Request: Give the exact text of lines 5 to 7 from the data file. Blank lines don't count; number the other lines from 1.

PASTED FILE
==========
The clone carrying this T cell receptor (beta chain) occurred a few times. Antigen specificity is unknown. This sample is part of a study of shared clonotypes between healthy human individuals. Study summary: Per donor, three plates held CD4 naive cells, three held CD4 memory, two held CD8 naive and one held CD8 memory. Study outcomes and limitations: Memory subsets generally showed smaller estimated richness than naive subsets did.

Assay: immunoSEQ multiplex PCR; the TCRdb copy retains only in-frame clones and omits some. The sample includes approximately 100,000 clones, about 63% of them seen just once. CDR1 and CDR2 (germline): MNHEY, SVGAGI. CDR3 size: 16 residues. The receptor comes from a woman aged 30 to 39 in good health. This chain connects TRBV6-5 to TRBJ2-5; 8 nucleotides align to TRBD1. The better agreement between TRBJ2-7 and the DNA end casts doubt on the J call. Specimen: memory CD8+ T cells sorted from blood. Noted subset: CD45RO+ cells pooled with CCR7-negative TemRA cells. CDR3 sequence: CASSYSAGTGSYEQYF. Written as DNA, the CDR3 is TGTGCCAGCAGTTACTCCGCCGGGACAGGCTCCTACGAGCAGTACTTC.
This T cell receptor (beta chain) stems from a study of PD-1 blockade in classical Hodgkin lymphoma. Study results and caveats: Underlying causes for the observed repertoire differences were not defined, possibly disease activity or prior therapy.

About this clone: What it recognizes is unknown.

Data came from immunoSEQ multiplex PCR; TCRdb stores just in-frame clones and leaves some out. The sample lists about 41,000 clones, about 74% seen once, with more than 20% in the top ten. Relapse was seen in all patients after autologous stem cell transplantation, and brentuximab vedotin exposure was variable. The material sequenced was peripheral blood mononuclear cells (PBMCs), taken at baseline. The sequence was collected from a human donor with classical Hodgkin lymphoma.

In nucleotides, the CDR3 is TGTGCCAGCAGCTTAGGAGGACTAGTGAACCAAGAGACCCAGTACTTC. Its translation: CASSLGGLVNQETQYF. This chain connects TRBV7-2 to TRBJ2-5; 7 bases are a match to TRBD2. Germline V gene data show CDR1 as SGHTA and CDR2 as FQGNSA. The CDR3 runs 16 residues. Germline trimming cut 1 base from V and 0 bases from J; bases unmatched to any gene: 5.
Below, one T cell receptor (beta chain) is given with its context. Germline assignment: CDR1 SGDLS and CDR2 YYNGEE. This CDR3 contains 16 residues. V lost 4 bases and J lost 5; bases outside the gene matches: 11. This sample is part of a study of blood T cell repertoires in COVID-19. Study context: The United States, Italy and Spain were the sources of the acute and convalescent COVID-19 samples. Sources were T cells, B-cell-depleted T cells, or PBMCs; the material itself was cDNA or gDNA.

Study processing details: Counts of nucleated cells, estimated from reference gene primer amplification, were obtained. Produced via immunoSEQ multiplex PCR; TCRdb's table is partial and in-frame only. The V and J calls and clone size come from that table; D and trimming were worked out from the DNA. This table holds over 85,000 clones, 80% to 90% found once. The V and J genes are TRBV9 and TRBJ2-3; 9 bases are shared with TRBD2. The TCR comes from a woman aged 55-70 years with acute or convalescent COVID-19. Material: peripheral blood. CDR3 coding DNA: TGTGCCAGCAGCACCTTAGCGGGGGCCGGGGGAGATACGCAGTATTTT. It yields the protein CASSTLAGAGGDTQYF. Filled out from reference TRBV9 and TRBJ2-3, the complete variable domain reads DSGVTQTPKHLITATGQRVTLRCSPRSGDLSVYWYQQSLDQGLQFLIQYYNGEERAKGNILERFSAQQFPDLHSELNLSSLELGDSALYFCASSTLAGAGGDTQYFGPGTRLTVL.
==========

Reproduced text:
Data came from immunoSEQ multiplex PCR; TCRdb stores just in-frame clones and leaves some out. The sample lists about 41,000 clones, about 74% seen once, with more than 20% in the top ten. Relapse was seen in all patients after autologous stem cell transplantation, and brentuximab vedotin exposure was variable. The material sequenced was peripheral blood mononuclear cells (PBMCs), taken at baseline. The sequence was collected from a human donor with classical Hodgkin lymphoma.

In nucleotides, the CDR3 is TGTGCCAGCAGCTTAGGAGGACTAGTGAACCAAGAGACCCAGTACTTC. Its translation: CASSLGGLVNQETQYF. This chain connects TRBV7-2 to TRBJ2-5; 7 bases are a match to TRBD2. Germline V gene data show CDR1 as SGHTA and CDR2 as FQGNSA. The CDR3 runs 16 residues. Germline trimming cut 1 base from V and 0 bases from J; bases unmatched to any gene: 5.
Below, one T cell receptor (beta chain) is given with its context. Germline assignment: CDR1 SGDLS and CDR2 YYNGEE. This CDR3 contains 16 residues. V lost 4 bases and J lost 5; bases outside the gene matches: 11. This sample is part of a study of blood T cell repertoires in COVID-19. Study context: The United States, Italy and Spain were the sources of the acute and convalescent COVID-19 samples. Sources were T cells, B-cell-depleted T cells, or PBMCs; the material itself was cDNA or gDNA.